Bernard Casserly, Commissioner of Deeds.
The Commissioner, by the consent of Justice Osborn, sent an officer to No. 32, Water-street, and arrested Ellen Neary, and sent her to Ward's Island.'
The leading article stated that Foster should have accompanied the girls as it was obvious the matron left in charge of them could not carry out her duties, or did not understand them, 'at any rate it was highly dangerous, as events proved, to commit such a number of innocent girls to the temptation of a free intercourse with depraved men, with no other restraint than the presence of a matron, who could exercise no repressive authority in the face of such dangers'. It also pointed out that patronising between the crew and the passengers should have been forbidden.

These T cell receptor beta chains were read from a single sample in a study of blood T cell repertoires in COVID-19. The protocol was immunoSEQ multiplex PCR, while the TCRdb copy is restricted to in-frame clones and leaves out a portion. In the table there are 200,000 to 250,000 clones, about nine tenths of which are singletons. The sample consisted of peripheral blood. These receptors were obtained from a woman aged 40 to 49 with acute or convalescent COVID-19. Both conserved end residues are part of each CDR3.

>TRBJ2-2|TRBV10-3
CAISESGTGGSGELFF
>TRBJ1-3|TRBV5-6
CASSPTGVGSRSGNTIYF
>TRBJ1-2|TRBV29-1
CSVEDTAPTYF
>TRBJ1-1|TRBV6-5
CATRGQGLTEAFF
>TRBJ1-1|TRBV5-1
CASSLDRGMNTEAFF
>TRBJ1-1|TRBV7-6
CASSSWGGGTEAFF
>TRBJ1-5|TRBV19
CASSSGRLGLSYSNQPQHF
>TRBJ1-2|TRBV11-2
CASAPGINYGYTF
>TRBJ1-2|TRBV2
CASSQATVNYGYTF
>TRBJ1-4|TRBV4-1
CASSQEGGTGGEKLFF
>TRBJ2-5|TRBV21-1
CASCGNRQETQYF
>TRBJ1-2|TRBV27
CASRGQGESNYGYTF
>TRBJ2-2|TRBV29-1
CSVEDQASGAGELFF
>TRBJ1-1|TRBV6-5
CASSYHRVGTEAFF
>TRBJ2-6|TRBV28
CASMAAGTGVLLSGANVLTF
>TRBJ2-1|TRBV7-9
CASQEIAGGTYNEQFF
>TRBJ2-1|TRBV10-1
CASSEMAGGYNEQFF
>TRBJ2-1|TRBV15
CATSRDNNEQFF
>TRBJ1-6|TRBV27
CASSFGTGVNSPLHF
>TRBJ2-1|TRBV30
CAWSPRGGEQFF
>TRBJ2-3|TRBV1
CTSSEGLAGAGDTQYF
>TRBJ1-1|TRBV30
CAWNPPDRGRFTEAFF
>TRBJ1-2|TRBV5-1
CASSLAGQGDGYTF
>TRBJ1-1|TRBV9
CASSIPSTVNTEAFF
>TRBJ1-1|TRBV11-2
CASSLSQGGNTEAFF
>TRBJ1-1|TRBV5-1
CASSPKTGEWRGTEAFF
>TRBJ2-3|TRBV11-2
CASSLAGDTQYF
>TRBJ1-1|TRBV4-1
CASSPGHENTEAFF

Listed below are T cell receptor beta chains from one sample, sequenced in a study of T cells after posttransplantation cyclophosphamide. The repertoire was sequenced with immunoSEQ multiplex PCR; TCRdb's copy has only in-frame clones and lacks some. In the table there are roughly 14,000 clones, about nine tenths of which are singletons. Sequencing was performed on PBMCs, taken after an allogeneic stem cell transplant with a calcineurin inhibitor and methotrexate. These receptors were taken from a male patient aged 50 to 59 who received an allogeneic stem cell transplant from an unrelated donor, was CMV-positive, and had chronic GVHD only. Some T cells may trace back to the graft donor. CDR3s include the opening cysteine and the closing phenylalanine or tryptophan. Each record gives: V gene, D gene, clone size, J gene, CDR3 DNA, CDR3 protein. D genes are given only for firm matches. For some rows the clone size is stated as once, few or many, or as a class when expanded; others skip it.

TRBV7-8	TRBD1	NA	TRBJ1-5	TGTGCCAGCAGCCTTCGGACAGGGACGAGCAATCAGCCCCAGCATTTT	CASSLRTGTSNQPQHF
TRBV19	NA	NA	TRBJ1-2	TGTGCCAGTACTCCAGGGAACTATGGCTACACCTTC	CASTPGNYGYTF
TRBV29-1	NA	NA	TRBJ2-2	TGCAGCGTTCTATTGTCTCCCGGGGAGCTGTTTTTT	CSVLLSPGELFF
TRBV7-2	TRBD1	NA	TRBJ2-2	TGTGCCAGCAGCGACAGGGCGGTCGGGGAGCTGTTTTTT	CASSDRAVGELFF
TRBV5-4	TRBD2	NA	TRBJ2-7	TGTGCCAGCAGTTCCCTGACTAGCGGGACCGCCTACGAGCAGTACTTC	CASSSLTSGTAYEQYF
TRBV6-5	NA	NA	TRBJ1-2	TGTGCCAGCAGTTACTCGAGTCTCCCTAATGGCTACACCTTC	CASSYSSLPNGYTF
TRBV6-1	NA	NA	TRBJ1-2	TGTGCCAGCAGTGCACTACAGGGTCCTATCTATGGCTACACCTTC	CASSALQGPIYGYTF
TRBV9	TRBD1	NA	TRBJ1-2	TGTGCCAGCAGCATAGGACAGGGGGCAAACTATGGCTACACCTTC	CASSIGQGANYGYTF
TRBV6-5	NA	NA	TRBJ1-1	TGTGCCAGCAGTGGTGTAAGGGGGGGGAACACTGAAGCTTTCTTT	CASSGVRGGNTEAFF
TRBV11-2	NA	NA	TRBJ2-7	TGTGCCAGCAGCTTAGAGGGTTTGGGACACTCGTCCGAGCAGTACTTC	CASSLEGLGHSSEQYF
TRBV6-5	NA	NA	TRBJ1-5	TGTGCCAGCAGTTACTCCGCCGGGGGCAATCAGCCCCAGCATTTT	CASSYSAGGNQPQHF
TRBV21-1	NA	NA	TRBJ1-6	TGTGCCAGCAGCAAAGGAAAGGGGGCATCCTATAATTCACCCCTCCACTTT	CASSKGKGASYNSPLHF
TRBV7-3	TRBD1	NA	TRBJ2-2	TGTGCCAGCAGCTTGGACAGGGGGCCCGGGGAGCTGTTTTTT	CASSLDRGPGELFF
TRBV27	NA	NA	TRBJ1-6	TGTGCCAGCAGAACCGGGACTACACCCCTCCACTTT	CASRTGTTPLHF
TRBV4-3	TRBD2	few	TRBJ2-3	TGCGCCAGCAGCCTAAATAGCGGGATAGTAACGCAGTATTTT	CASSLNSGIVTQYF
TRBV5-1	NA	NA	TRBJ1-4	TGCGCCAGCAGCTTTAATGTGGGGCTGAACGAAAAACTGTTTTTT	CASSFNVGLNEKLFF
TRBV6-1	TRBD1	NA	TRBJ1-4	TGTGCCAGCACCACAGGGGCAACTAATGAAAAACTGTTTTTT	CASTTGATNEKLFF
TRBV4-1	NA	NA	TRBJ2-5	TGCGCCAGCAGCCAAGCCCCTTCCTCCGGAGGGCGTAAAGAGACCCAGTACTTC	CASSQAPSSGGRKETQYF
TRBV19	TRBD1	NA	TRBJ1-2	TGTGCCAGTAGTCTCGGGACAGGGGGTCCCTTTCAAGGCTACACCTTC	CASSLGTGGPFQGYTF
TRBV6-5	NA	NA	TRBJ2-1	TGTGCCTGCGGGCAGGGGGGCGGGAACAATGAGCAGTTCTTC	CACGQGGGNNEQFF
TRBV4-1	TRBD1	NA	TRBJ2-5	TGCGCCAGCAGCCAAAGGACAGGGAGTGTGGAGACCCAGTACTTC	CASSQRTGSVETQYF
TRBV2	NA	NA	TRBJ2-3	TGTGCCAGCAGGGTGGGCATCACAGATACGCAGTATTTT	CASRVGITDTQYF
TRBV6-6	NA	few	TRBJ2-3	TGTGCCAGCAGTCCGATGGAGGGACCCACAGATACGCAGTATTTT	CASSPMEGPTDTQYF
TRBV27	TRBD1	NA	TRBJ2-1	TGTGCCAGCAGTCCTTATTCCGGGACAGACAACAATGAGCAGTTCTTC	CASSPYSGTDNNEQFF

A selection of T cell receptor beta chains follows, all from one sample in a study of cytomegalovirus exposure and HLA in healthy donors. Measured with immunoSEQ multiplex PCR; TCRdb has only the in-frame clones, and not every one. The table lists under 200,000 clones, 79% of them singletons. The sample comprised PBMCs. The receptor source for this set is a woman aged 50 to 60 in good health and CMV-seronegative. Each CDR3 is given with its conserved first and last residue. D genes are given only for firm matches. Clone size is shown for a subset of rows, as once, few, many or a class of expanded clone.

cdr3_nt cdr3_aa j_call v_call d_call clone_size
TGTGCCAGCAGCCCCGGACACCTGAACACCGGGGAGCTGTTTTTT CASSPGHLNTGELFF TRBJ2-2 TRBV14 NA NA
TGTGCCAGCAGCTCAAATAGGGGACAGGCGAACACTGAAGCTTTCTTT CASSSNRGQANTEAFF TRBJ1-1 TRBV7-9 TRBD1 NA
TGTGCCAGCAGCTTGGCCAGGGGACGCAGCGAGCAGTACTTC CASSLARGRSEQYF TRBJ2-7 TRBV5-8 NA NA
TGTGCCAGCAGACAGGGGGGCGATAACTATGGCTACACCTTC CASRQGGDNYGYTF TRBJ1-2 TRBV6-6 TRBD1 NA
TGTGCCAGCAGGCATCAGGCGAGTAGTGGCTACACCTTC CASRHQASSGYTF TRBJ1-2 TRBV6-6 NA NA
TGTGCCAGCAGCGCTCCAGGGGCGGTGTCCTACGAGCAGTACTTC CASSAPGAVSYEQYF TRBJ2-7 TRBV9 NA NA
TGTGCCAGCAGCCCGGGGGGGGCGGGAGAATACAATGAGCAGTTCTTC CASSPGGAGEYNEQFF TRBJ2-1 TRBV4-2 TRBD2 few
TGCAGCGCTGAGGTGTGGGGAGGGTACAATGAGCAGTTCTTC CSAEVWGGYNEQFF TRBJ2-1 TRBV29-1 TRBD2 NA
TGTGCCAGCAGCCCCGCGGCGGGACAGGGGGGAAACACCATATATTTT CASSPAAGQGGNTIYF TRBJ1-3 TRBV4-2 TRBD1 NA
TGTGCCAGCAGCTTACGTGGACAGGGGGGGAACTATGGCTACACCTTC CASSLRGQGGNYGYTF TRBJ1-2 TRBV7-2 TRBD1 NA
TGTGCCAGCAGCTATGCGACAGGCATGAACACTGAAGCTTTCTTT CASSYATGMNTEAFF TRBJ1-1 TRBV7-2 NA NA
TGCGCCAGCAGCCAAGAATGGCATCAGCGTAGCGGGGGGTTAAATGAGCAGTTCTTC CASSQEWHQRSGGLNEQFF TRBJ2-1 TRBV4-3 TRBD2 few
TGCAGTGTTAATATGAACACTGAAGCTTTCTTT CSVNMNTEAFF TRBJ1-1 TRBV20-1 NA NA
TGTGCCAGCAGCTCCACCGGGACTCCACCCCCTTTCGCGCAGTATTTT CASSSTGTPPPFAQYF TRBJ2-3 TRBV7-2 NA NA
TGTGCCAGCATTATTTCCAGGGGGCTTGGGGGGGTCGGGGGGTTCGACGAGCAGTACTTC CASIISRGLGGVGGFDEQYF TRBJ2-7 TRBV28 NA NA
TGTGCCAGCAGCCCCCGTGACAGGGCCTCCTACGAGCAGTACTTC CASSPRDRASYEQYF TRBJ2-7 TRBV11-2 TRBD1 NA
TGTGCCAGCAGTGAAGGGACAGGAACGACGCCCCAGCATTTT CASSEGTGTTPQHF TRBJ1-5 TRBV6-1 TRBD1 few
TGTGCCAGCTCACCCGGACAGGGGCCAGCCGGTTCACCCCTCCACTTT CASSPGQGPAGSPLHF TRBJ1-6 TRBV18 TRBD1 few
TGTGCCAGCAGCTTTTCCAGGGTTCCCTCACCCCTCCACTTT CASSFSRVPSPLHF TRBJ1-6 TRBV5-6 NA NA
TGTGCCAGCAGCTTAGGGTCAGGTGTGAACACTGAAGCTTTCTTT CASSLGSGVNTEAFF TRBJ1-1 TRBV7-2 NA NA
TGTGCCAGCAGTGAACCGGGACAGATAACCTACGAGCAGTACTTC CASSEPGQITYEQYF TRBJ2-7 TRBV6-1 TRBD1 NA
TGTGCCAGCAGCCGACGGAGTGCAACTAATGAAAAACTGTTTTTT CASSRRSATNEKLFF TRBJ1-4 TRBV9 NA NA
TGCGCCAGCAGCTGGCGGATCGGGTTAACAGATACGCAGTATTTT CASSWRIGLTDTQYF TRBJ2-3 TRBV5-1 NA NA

If the editor of The Freeman's Journal had an agenda in criticising Foster it is likely that, as with the Drogheda Argus the year before, (and even if the facts got in the way of a salacious story), the problem was the mass emigration of people from Ireland – 'Better let the whole sad history be known [that of the City of Mobile emigrants]. It may produce ultimate good in wholly staying that national madness for emigration of which we have well nigh seen the end'.